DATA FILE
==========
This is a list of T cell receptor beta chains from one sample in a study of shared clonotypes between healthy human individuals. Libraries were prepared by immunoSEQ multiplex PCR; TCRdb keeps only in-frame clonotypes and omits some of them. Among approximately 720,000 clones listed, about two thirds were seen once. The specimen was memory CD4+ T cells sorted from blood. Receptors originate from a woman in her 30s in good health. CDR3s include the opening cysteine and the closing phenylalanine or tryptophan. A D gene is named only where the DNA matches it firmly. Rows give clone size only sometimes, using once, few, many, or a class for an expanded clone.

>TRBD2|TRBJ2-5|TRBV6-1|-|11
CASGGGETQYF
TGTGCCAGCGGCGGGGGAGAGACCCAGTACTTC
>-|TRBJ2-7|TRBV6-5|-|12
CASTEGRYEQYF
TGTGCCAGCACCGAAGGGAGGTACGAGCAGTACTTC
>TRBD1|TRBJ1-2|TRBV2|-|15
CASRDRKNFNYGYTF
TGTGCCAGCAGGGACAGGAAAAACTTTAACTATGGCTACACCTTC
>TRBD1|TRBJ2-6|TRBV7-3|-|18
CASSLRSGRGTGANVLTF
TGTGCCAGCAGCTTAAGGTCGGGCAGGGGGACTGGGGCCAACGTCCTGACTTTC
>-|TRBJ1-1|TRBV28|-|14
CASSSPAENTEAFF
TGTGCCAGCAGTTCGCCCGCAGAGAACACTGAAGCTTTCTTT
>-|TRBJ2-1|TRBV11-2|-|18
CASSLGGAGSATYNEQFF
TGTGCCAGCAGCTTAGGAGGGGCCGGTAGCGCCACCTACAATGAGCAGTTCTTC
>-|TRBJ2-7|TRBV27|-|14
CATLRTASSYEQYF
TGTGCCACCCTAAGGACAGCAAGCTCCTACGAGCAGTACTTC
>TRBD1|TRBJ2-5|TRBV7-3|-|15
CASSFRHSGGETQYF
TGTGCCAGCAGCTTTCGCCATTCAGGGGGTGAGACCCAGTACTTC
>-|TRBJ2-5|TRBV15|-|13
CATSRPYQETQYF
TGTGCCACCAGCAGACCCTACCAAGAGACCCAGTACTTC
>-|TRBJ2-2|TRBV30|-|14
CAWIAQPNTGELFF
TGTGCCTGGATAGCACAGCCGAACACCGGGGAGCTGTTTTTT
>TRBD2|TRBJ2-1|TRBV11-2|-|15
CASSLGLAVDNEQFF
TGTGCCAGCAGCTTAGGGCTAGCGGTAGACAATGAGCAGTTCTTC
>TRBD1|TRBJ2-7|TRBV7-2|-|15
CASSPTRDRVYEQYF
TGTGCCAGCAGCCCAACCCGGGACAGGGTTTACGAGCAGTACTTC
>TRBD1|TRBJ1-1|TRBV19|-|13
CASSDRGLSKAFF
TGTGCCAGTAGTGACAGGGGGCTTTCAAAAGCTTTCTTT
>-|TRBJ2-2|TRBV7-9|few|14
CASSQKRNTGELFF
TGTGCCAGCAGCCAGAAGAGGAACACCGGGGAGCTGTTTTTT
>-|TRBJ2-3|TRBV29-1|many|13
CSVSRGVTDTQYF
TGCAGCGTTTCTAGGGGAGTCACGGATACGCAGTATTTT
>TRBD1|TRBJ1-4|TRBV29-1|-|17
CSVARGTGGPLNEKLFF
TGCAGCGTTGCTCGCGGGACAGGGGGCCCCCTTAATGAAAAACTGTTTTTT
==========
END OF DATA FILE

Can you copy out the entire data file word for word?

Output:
This is a list of T cell receptor beta chains from one sample in a study of shared clonotypes between healthy human individuals. Libraries were prepared by immunoSEQ multiplex PCR; TCRdb keeps only in-frame clonotypes and omits some of them. Among approximately 720,000 clones listed, about two thirds were seen once. The specimen was memory CD4+ T cells sorted from blood. Receptors originate from a woman in her 30s in good health. CDR3s include the opening cysteine and the closing phenylalanine or tryptophan. A D gene is named only where the DNA matches it firmly. Rows give clone size only sometimes, using once, few, many, or a class for an expanded clone.

>TRBD2|TRBJ2-5|TRBV6-1|-|11
CASGGGETQYF
TGTGCCAGCGGCGGGGGAGAGACCCAGTACTTC
>-|TRBJ2-7|TRBV6-5|-|12
CASTEGRYEQYF
TGTGCCAGCACCGAAGGGAGGTACGAGCAGTACTTC
>TRBD1|TRBJ1-2|TRBV2|-|15
CASRDRKNFNYGYTF
TGTGCCAGCAGGGACAGGAAAAACTTTAACTATGGCTACACCTTC
>TRBD1|TRBJ2-6|TRBV7-3|-|18
CASSLRSGRGTGANVLTF
TGTGCCAGCAGCTTAAGGTCGGGCAGGGGGACTGGGGCCAACGTCCTGACTTTC
>-|TRBJ1-1|TRBV28|-|14
CASSSPAENTEAFF
TGTGCCAGCAGTTCGCCCGCAGAGAACACTGAAGCTTTCTTT
>-|TRBJ2-1|TRBV11-2|-|18
CASSLGGAGSATYNEQFF
TGTGCCAGCAGCTTAGGAGGGGCCGGTAGCGCCACCTACAATGAGCAGTTCTTC
>-|TRBJ2-7|TRBV27|-|14
CATLRTASSYEQYF
TGTGCCACCCTAAGGACAGCAAGCTCCTACGAGCAGTACTTC
>TRBD1|TRBJ2-5|TRBV7-3|-|15
CASSFRHSGGETQYF
TGTGCCAGCAGCTTTCGCCATTCAGGGGGTGAGACCCAGTACTTC
>-|TRBJ2-5|TRBV15|-|13
CATSRPYQETQYF
TGTGCCACCAGCAGACCCTACCAAGAGACCCAGTACTTC
>-|TRBJ2-2|TRBV30|-|14
CAWIAQPNTGELFF
TGTGCCTGGATAGCACAGCCGAACACCGGGGAGCTGTTTTTT
>TRBD2|TRBJ2-1|TRBV11-2|-|15
CASSLGLAVDNEQFF
TGTGCCAGCAGCTTAGGGCTAGCGGTAGACAATGAGCAGTTCTTC
>TRBD1|TRBJ2-7|TRBV7-2|-|15
CASSPTRDRVYEQYF
TGTGCCAGCAGCCCAACCCGGGACAGGGTTTACGAGCAGTACTTC
>TRBD1|TRBJ1-1|TRBV19|-|13
CASSDRGLSKAFF
TGTGCCAGTAGTGACAGGGGGCTTTCAAAAGCTTTCTTT
>-|TRBJ2-2|TRBV7-9|few|14
CASSQKRNTGELFF
TGTGCCAGCAGCCAGAAGAGGAACACCGGGGAGCTGTTTTTT
>-|TRBJ2-3|TRBV29-1|many|13
CSVSRGVTDTQYF
TGCAGCGTTTCTAGGGGAGTCACGGATACGCAGTATTTT
>TRBD1|TRBJ1-4|TRBV29-1|-|17
CSVARGTGGPLNEKLFF
TGCAGCGTTGCTCGCGGGACAGGGGGCCCCCTTAATGAAAAACTGTTTTTT